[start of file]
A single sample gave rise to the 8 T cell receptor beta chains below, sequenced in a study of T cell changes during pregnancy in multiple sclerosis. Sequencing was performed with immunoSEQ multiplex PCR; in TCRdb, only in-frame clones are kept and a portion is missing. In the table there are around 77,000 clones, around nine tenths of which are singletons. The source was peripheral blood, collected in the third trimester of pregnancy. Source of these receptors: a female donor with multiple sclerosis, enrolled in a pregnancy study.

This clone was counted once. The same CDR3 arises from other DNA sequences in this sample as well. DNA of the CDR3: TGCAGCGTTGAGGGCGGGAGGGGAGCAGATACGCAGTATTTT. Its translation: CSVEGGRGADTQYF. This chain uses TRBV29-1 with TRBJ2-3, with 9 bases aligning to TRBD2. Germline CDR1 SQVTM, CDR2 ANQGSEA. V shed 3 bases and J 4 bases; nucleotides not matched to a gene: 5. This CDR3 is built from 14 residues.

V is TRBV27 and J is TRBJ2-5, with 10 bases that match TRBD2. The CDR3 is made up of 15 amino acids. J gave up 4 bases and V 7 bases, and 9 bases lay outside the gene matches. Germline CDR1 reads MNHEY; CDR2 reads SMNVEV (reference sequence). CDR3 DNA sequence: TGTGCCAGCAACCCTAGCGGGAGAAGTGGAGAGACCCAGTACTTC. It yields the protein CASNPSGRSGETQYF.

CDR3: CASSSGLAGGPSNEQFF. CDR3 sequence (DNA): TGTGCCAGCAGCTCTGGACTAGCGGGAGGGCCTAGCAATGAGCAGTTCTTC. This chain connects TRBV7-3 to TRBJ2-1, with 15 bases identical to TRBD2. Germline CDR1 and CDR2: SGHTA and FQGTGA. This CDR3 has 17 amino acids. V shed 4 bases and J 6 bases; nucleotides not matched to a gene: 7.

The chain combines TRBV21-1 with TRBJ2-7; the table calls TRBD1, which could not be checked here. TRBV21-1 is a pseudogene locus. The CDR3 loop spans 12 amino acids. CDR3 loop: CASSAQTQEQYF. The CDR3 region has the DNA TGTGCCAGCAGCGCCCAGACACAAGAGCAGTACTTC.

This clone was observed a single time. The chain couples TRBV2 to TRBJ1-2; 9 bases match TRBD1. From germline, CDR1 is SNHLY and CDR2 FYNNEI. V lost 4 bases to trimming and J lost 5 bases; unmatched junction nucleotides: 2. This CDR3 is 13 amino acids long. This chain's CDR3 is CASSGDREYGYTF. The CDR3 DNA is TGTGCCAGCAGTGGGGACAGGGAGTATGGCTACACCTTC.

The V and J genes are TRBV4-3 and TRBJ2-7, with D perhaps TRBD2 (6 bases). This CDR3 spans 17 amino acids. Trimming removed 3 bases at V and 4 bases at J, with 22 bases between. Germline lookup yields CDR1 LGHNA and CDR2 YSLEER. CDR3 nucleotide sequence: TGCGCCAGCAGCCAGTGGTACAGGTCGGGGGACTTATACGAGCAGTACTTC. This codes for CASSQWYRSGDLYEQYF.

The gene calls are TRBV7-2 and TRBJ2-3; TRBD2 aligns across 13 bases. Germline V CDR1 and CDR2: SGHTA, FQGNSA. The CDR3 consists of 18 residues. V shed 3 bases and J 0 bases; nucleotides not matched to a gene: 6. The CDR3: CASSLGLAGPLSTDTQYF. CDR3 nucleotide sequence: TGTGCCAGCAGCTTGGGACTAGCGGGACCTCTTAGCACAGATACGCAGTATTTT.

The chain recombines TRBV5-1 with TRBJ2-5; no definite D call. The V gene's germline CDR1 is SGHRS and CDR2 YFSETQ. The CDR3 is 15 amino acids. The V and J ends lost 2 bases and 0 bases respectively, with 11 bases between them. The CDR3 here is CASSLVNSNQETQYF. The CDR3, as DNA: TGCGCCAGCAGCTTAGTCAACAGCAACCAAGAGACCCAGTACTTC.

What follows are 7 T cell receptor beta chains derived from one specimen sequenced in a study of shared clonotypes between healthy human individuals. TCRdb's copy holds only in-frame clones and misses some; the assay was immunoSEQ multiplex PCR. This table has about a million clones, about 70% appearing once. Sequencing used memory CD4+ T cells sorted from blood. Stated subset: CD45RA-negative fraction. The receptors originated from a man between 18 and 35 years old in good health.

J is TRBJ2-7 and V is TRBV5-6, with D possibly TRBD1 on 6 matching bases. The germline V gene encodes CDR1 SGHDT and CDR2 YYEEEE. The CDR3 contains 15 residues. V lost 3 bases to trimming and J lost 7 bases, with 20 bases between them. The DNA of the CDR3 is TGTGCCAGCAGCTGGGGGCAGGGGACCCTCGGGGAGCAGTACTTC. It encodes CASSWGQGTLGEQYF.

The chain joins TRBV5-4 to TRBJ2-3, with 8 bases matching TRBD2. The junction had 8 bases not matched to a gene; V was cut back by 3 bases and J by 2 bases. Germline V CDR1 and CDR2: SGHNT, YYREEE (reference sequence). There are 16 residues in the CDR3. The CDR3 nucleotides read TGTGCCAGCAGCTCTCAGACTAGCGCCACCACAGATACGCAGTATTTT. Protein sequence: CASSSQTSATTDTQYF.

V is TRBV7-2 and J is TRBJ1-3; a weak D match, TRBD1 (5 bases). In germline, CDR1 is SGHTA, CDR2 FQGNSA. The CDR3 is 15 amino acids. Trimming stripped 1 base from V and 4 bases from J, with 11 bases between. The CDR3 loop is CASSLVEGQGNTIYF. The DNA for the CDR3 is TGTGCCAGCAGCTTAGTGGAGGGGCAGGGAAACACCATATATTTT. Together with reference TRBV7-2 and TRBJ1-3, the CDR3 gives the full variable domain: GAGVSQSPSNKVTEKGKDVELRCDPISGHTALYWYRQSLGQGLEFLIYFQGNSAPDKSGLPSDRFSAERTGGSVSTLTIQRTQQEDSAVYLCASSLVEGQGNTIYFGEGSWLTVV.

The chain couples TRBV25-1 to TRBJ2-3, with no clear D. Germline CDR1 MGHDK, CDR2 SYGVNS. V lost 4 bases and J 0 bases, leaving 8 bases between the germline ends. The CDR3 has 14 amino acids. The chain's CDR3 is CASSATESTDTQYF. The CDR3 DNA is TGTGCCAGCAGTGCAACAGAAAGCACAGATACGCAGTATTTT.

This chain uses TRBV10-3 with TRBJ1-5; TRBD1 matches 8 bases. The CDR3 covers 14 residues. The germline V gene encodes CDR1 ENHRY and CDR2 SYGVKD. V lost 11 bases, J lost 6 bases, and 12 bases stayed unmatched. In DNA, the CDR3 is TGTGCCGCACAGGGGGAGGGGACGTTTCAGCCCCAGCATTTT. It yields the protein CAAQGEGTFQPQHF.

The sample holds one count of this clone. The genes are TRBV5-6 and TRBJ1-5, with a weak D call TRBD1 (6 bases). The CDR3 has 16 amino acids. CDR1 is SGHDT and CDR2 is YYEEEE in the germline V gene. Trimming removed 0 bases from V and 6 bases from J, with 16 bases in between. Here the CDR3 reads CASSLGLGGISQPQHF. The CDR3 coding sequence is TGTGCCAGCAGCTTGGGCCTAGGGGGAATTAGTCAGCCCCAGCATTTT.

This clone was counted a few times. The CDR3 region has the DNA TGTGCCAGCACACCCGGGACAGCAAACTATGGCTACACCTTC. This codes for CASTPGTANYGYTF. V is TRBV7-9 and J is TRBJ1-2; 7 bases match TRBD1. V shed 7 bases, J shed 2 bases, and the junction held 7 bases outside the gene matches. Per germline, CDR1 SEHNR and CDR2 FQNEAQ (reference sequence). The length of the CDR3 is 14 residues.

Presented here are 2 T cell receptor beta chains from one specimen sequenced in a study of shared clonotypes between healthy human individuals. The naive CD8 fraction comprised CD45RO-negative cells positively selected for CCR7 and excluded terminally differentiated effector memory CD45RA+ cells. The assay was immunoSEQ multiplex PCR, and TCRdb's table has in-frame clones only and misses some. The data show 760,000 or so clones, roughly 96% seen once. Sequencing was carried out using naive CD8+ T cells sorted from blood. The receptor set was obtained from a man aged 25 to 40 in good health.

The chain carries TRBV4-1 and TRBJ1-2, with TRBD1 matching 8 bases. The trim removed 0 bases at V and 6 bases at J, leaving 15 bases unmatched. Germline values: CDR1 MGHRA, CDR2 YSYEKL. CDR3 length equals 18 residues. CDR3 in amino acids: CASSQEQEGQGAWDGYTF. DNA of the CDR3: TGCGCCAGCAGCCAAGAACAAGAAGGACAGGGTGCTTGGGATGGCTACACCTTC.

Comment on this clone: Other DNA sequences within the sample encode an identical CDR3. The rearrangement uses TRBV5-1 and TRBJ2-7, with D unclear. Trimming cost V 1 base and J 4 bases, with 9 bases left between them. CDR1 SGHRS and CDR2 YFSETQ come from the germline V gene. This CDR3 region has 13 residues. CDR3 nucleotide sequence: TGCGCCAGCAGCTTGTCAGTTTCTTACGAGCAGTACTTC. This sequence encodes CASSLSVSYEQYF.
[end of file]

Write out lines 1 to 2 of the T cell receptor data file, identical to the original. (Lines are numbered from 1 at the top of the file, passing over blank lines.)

A single sample gave rise to the 8 T cell receptor beta chains below, sequenced in a study of T cell changes during pregnancy in multiple sclerosis. Sequencing was performed with immunoSEQ multiplex PCR; in TCRdb, only in-frame clones are kept and a portion is missing. In the table there are around 77,000 clones, around nine tenths of which are singletons. The source was peripheral blood, collected in the third trimester of pregnancy. Source of these receptors: a female donor with multiple sclerosis, enrolled in a pregnancy study.

This clone was counted once. The same CDR3 arises from other DNA sequences in this sample as well. DNA of the CDR3: TGCAGCGTTGAGGGCGGGAGGGGAGCAGATACGCAGTATTTT. Its translation: CSVEGGRGADTQYF. This chain uses TRBV29-1 with TRBJ2-3, with 9 bases aligning to TRBD2. Germline CDR1 SQVTM, CDR2 ANQGSEA. V shed 3 bases and J 4 bases; nucleotides not matched to a gene: 5. This CDR3 is built from 14 residues.